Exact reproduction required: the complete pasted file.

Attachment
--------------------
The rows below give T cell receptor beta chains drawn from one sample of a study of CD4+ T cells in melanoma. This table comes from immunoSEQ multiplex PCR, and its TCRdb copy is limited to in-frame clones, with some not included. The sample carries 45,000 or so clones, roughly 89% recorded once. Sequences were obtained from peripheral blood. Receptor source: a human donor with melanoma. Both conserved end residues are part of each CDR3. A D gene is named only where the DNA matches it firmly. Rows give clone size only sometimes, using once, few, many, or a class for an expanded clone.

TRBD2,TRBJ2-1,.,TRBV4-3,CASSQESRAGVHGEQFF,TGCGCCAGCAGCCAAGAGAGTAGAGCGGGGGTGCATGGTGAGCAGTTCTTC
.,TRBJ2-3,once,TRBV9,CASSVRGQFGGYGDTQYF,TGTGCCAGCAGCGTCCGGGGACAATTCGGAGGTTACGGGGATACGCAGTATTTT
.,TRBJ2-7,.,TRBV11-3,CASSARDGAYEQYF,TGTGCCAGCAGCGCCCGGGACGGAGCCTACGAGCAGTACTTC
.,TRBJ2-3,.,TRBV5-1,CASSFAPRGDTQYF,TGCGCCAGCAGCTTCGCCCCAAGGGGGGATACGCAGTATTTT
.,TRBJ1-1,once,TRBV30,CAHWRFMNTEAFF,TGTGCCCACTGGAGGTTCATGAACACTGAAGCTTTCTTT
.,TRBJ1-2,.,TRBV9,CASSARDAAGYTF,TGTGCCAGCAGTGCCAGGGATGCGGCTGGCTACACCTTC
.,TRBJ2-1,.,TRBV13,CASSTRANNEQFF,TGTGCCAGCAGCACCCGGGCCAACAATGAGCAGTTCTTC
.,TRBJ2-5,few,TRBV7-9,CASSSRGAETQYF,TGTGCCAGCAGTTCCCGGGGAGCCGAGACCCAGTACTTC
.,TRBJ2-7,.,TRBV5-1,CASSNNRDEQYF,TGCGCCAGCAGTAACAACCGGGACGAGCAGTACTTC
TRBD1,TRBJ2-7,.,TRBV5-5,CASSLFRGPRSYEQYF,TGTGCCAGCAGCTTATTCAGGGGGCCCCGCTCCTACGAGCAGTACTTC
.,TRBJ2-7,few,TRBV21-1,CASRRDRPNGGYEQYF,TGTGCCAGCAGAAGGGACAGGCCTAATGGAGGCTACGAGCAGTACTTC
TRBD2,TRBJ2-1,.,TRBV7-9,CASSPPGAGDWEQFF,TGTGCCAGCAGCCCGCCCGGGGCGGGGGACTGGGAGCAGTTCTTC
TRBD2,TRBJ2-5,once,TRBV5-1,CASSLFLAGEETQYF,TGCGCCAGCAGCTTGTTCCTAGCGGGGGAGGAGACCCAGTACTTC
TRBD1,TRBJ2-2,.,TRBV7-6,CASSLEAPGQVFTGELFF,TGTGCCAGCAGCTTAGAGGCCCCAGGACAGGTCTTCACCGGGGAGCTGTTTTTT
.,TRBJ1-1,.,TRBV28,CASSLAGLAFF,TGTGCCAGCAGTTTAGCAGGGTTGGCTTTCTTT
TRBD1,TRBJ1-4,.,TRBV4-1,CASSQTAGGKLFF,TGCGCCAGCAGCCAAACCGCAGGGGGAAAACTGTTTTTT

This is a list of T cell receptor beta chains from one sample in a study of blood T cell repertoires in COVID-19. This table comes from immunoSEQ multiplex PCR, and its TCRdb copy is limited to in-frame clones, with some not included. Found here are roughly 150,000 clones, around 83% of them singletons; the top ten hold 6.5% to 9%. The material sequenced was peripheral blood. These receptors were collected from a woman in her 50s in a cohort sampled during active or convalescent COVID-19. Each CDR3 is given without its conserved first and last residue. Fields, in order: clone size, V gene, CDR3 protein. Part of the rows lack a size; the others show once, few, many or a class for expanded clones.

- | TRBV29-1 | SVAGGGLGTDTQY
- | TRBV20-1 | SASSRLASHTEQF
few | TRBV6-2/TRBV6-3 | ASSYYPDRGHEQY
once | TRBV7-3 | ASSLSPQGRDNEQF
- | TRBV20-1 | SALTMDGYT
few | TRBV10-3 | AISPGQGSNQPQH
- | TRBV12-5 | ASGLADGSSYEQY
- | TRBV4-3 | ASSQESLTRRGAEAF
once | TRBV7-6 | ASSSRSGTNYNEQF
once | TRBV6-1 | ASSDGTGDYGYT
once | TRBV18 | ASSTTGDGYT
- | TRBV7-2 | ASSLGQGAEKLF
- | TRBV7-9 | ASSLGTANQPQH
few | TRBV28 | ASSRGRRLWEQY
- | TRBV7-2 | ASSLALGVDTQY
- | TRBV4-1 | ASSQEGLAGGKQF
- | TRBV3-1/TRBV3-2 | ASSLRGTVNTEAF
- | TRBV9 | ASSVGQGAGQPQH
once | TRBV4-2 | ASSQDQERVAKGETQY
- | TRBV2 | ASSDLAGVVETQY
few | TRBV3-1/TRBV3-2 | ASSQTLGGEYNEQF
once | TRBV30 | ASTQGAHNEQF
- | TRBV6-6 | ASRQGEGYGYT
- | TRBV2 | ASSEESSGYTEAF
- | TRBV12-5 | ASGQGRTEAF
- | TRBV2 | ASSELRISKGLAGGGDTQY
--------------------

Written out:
The rows below give T cell receptor beta chains drawn from one sample of a study of CD4+ T cells in melanoma. This table comes from immunoSEQ multiplex PCR, and its TCRdb copy is limited to in-frame clones, with some not included. The sample carries 45,000 or so clones, roughly 89% recorded once. Sequences were obtained from peripheral blood. Receptor source: a human donor with melanoma. Both conserved end residues are part of each CDR3. A D gene is named only where the DNA matches it firmly. Rows give clone size only sometimes, using once, few, many, or a class for an expanded clone.

TRBD2,TRBJ2-1,.,TRBV4-3,CASSQESRAGVHGEQFF,TGCGCCAGCAGCCAAGAGAGTAGAGCGGGGGTGCATGGTGAGCAGTTCTTC
.,TRBJ2-3,once,TRBV9,CASSVRGQFGGYGDTQYF,TGTGCCAGCAGCGTCCGGGGACAATTCGGAGGTTACGGGGATACGCAGTATTTT
.,TRBJ2-7,.,TRBV11-3,CASSARDGAYEQYF,TGTGCCAGCAGCGCCCGGGACGGAGCCTACGAGCAGTACTTC
.,TRBJ2-3,.,TRBV5-1,CASSFAPRGDTQYF,TGCGCCAGCAGCTTCGCCCCAAGGGGGGATACGCAGTATTTT
.,TRBJ1-1,once,TRBV30,CAHWRFMNTEAFF,TGTGCCCACTGGAGGTTCATGAACACTGAAGCTTTCTTT
.,TRBJ1-2,.,TRBV9,CASSARDAAGYTF,TGTGCCAGCAGTGCCAGGGATGCGGCTGGCTACACCTTC
.,TRBJ2-1,.,TRBV13,CASSTRANNEQFF,TGTGCCAGCAGCACCCGGGCCAACAATGAGCAGTTCTTC
.,TRBJ2-5,few,TRBV7-9,CASSSRGAETQYF,TGTGCCAGCAGTTCCCGGGGAGCCGAGACCCAGTACTTC
.,TRBJ2-7,.,TRBV5-1,CASSNNRDEQYF,TGCGCCAGCAGTAACAACCGGGACGAGCAGTACTTC
TRBD1,TRBJ2-7,.,TRBV5-5,CASSLFRGPRSYEQYF,TGTGCCAGCAGCTTATTCAGGGGGCCCCGCTCCTACGAGCAGTACTTC
.,TRBJ2-7,few,TRBV21-1,CASRRDRPNGGYEQYF,TGTGCCAGCAGAAGGGACAGGCCTAATGGAGGCTACGAGCAGTACTTC
TRBD2,TRBJ2-1,.,TRBV7-9,CASSPPGAGDWEQFF,TGTGCCAGCAGCCCGCCCGGGGCGGGGGACTGGGAGCAGTTCTTC
TRBD2,TRBJ2-5,once,TRBV5-1,CASSLFLAGEETQYF,TGCGCCAGCAGCTTGTTCCTAGCGGGGGAGGAGACCCAGTACTTC
TRBD1,TRBJ2-2,.,TRBV7-6,CASSLEAPGQVFTGELFF,TGTGCCAGCAGCTTAGAGGCCCCAGGACAGGTCTTCACCGGGGAGCTGTTTTTT
.,TRBJ1-1,.,TRBV28,CASSLAGLAFF,TGTGCCAGCAGTTTAGCAGGGTTGGCTTTCTTT
TRBD1,TRBJ1-4,.,TRBV4-1,CASSQTAGGKLFF,TGCGCCAGCAGCCAAACCGCAGGGGGAAAACTGTTTTTT

This is a list of T cell receptor beta chains from one sample in a study of blood T cell repertoires in COVID-19. This table comes from immunoSEQ multiplex PCR, and its TCRdb copy is limited to in-frame clones, with some not included. Found here are roughly 150,000 clones, around 83% of them singletons; the top ten hold 6.5% to 9%. The material sequenced was peripheral blood. These receptors were collected from a woman in her 50s in a cohort sampled during active or convalescent COVID-19. Each CDR3 is given without its conserved first and last residue. Fields, in order: clone size, V gene, CDR3 protein. Part of the rows lack a size; the others show once, few, many or a class for expanded clones.

- | TRBV29-1 | SVAGGGLGTDTQY
- | TRBV20-1 | SASSRLASHTEQF
few | TRBV6-2/TRBV6-3 | ASSYYPDRGHEQY
once | TRBV7-3 | ASSLSPQGRDNEQF
- | TRBV20-1 | SALTMDGYT
few | TRBV10-3 | AISPGQGSNQPQH
- | TRBV12-5 | ASGLADGSSYEQY
- | TRBV4-3 | ASSQESLTRRGAEAF
once | TRBV7-6 | ASSSRSGTNYNEQF
once | TRBV6-1 | ASSDGTGDYGYT
once | TRBV18 | ASSTTGDGYT
- | TRBV7-2 | ASSLGQGAEKLF
- | TRBV7-9 | ASSLGTANQPQH
few | TRBV28 | ASSRGRRLWEQY
- | TRBV7-2 | ASSLALGVDTQY
- | TRBV4-1 | ASSQEGLAGGKQF
- | TRBV3-1/TRBV3-2 | ASSLRGTVNTEAF
- | TRBV9 | ASSVGQGAGQPQH
once | TRBV4-2 | ASSQDQERVAKGETQY
- | TRBV2 | ASSDLAGVVETQY
few | TRBV3-1/TRBV3-2 | ASSQTLGGEYNEQF
once | TRBV30 | ASTQGAHNEQF
- | TRBV6-6 | ASRQGEGYGYT
- | TRBV2 | ASSEESSGYTEAF
- | TRBV12-5 | ASGQGRTEAF
- | TRBV2 | ASSELRISKGLAGGGDTQY